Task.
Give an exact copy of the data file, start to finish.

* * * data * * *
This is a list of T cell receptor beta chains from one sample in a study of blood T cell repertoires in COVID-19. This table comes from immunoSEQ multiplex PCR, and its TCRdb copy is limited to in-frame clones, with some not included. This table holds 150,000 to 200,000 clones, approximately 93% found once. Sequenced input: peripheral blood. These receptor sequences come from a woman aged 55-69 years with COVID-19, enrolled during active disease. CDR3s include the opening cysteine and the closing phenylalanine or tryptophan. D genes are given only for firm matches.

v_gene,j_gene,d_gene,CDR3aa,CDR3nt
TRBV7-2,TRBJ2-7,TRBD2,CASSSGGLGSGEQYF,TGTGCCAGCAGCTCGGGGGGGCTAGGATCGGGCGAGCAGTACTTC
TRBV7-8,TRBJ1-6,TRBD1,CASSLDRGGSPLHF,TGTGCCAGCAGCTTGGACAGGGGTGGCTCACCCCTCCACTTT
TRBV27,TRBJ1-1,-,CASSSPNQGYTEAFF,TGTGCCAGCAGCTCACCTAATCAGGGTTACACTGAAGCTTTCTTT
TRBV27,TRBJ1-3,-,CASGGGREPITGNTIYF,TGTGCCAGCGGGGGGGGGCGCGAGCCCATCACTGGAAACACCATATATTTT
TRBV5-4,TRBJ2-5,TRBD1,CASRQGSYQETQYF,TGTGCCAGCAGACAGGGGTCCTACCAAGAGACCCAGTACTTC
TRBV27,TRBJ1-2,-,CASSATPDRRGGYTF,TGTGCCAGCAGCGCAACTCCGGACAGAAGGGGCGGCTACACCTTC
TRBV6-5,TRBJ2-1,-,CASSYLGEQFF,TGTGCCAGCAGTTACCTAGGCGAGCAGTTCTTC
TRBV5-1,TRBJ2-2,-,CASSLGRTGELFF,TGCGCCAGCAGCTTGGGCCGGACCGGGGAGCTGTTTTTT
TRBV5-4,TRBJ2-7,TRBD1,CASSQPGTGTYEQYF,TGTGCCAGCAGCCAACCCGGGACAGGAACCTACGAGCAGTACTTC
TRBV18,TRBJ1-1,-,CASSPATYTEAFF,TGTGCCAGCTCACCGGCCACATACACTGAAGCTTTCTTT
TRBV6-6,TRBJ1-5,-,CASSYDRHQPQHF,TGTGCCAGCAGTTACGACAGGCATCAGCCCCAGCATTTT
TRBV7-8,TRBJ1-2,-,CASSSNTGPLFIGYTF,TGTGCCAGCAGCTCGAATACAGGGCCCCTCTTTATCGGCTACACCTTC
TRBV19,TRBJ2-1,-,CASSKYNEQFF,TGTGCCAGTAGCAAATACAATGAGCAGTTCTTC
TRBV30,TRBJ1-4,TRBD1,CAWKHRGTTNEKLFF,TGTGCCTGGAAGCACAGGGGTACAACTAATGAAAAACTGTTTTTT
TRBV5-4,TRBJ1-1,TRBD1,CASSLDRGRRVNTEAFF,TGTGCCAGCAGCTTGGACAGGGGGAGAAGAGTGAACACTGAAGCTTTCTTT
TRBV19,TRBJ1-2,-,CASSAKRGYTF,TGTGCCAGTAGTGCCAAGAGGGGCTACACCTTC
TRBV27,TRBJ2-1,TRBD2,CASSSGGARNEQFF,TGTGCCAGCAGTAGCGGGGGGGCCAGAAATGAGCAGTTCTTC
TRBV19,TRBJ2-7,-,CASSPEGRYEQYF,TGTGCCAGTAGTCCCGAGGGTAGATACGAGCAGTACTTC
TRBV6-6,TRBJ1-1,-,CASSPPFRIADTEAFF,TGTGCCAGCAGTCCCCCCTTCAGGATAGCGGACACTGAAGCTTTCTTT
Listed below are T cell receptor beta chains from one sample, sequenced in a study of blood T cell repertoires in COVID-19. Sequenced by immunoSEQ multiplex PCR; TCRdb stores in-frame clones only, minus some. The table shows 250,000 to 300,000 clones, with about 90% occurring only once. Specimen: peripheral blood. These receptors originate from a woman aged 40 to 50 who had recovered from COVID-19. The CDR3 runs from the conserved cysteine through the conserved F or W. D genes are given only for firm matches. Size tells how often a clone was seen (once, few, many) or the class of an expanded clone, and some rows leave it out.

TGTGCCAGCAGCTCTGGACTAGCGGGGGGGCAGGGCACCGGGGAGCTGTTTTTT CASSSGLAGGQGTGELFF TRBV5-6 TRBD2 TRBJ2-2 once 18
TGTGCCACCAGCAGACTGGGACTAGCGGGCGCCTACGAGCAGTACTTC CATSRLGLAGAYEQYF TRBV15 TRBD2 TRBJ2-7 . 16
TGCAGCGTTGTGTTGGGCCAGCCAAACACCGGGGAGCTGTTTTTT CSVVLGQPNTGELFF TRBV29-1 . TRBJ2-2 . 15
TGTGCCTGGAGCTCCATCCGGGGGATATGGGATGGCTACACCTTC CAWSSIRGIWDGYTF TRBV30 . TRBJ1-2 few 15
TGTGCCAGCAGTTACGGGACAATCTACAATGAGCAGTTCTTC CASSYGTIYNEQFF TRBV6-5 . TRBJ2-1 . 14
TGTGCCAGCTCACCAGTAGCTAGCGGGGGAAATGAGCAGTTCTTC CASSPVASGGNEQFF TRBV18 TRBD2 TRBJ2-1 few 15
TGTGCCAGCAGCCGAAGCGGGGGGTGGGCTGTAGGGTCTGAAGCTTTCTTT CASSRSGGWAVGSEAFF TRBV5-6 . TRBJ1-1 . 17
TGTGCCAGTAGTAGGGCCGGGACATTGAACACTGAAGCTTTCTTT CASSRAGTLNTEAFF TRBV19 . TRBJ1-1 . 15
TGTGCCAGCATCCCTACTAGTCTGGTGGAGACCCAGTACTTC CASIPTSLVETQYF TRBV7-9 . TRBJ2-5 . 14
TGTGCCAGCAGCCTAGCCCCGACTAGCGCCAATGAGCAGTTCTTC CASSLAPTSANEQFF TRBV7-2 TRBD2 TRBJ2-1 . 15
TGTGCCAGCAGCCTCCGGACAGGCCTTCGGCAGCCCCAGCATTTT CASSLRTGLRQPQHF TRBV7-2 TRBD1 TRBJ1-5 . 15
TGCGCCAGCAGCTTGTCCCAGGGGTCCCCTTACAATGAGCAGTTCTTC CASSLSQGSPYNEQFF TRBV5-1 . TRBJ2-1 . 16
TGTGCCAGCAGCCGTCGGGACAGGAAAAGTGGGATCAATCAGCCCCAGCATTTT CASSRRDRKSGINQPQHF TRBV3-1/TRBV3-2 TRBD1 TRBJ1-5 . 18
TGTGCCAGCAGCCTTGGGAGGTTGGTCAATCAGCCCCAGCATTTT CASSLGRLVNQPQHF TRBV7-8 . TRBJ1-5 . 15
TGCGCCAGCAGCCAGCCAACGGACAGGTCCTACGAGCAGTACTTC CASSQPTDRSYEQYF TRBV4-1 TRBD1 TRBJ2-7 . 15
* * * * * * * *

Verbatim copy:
This is a list of T cell receptor beta chains from one sample in a study of blood T cell repertoires in COVID-19. This table comes from immunoSEQ multiplex PCR, and its TCRdb copy is limited to in-frame clones, with some not included. This table holds 150,000 to 200,000 clones, approximately 93% found once. Sequenced input: peripheral blood. These receptor sequences come from a woman aged 55-69 years with COVID-19, enrolled during active disease. CDR3s include the opening cysteine and the closing phenylalanine or tryptophan. D genes are given only for firm matches.

v_gene,j_gene,d_gene,CDR3aa,CDR3nt
TRBV7-2,TRBJ2-7,TRBD2,CASSSGGLGSGEQYF,TGTGCCAGCAGCTCGGGGGGGCTAGGATCGGGCGAGCAGTACTTC
TRBV7-8,TRBJ1-6,TRBD1,CASSLDRGGSPLHF,TGTGCCAGCAGCTTGGACAGGGGTGGCTCACCCCTCCACTTT
TRBV27,TRBJ1-1,-,CASSSPNQGYTEAFF,TGTGCCAGCAGCTCACCTAATCAGGGTTACACTGAAGCTTTCTTT
TRBV27,TRBJ1-3,-,CASGGGREPITGNTIYF,TGTGCCAGCGGGGGGGGGCGCGAGCCCATCACTGGAAACACCATATATTTT
TRBV5-4,TRBJ2-5,TRBD1,CASRQGSYQETQYF,TGTGCCAGCAGACAGGGGTCCTACCAAGAGACCCAGTACTTC
TRBV27,TRBJ1-2,-,CASSATPDRRGGYTF,TGTGCCAGCAGCGCAACTCCGGACAGAAGGGGCGGCTACACCTTC
TRBV6-5,TRBJ2-1,-,CASSYLGEQFF,TGTGCCAGCAGTTACCTAGGCGAGCAGTTCTTC
TRBV5-1,TRBJ2-2,-,CASSLGRTGELFF,TGCGCCAGCAGCTTGGGCCGGACCGGGGAGCTGTTTTTT
TRBV5-4,TRBJ2-7,TRBD1,CASSQPGTGTYEQYF,TGTGCCAGCAGCCAACCCGGGACAGGAACCTACGAGCAGTACTTC
TRBV18,TRBJ1-1,-,CASSPATYTEAFF,TGTGCCAGCTCACCGGCCACATACACTGAAGCTTTCTTT
TRBV6-6,TRBJ1-5,-,CASSYDRHQPQHF,TGTGCCAGCAGTTACGACAGGCATCAGCCCCAGCATTTT
TRBV7-8,TRBJ1-2,-,CASSSNTGPLFIGYTF,TGTGCCAGCAGCTCGAATACAGGGCCCCTCTTTATCGGCTACACCTTC
TRBV19,TRBJ2-1,-,CASSKYNEQFF,TGTGCCAGTAGCAAATACAATGAGCAGTTCTTC
TRBV30,TRBJ1-4,TRBD1,CAWKHRGTTNEKLFF,TGTGCCTGGAAGCACAGGGGTACAACTAATGAAAAACTGTTTTTT
TRBV5-4,TRBJ1-1,TRBD1,CASSLDRGRRVNTEAFF,TGTGCCAGCAGCTTGGACAGGGGGAGAAGAGTGAACACTGAAGCTTTCTTT
TRBV19,TRBJ1-2,-,CASSAKRGYTF,TGTGCCAGTAGTGCCAAGAGGGGCTACACCTTC
TRBV27,TRBJ2-1,TRBD2,CASSSGGARNEQFF,TGTGCCAGCAGTAGCGGGGGGGCCAGAAATGAGCAGTTCTTC
TRBV19,TRBJ2-7,-,CASSPEGRYEQYF,TGTGCCAGTAGTCCCGAGGGTAGATACGAGCAGTACTTC
TRBV6-6,TRBJ1-1,-,CASSPPFRIADTEAFF,TGTGCCAGCAGTCCCCCCTTCAGGATAGCGGACACTGAAGCTTTCTTT
Listed below are T cell receptor beta chains from one sample, sequenced in a study of blood T cell repertoires in COVID-19. Sequenced by immunoSEQ multiplex PCR; TCRdb stores in-frame clones only, minus some. The table shows 250,000 to 300,000 clones, with about 90% occurring only once. Specimen: peripheral blood. These receptors originate from a woman aged 40 to 50 who had recovered from COVID-19. The CDR3 runs from the conserved cysteine through the conserved F or W. D genes are given only for firm matches. Size tells how often a clone was seen (once, few, many) or the class of an expanded clone, and some rows leave it out.

TGTGCCAGCAGCTCTGGACTAGCGGGGGGGCAGGGCACCGGGGAGCTGTTTTTT CASSSGLAGGQGTGELFF TRBV5-6 TRBD2 TRBJ2-2 once 18
TGTGCCACCAGCAGACTGGGACTAGCGGGCGCCTACGAGCAGTACTTC CATSRLGLAGAYEQYF TRBV15 TRBD2 TRBJ2-7 . 16
TGCAGCGTTGTGTTGGGCCAGCCAAACACCGGGGAGCTGTTTTTT CSVVLGQPNTGELFF TRBV29-1 . TRBJ2-2 . 15
TGTGCCTGGAGCTCCATCCGGGGGATATGGGATGGCTACACCTTC CAWSSIRGIWDGYTF TRBV30 . TRBJ1-2 few 15
TGTGCCAGCAGTTACGGGACAATCTACAATGAGCAGTTCTTC CASSYGTIYNEQFF TRBV6-5 . TRBJ2-1 . 14
TGTGCCAGCTCACCAGTAGCTAGCGGGGGAAATGAGCAGTTCTTC CASSPVASGGNEQFF TRBV18 TRBD2 TRBJ2-1 few 15
TGTGCCAGCAGCCGAAGCGGGGGGTGGGCTGTAGGGTCTGAAGCTTTCTTT CASSRSGGWAVGSEAFF TRBV5-6 . TRBJ1-1 . 17
TGTGCCAGTAGTAGGGCCGGGACATTGAACACTGAAGCTTTCTTT CASSRAGTLNTEAFF TRBV19 . TRBJ1-1 . 15
TGTGCCAGCATCCCTACTAGTCTGGTGGAGACCCAGTACTTC CASIPTSLVETQYF TRBV7-9 . TRBJ2-5 . 14
TGTGCCAGCAGCCTAGCCCCGACTAGCGCCAATGAGCAGTTCTTC CASSLAPTSANEQFF TRBV7-2 TRBD2 TRBJ2-1 . 15
TGTGCCAGCAGCCTCCGGACAGGCCTTCGGCAGCCCCAGCATTTT CASSLRTGLRQPQHF TRBV7-2 TRBD1 TRBJ1-5 . 15
TGCGCCAGCAGCTTGTCCCAGGGGTCCCCTTACAATGAGCAGTTCTTC CASSLSQGSPYNEQFF TRBV5-1 . TRBJ2-1 . 16
TGTGCCAGCAGCCGTCGGGACAGGAAAAGTGGGATCAATCAGCCCCAGCATTTT CASSRRDRKSGINQPQHF TRBV3-1/TRBV3-2 TRBD1 TRBJ1-5 . 18
TGTGCCAGCAGCCTTGGGAGGTTGGTCAATCAGCCCCAGCATTTT CASSLGRLVNQPQHF TRBV7-8 . TRBJ1-5 . 15
TGCGCCAGCAGCCAGCCAACGGACAGGTCCTACGAGCAGTACTTC CASSQPTDRSYEQYF TRBV4-1 TRBD1 TRBJ2-7 . 15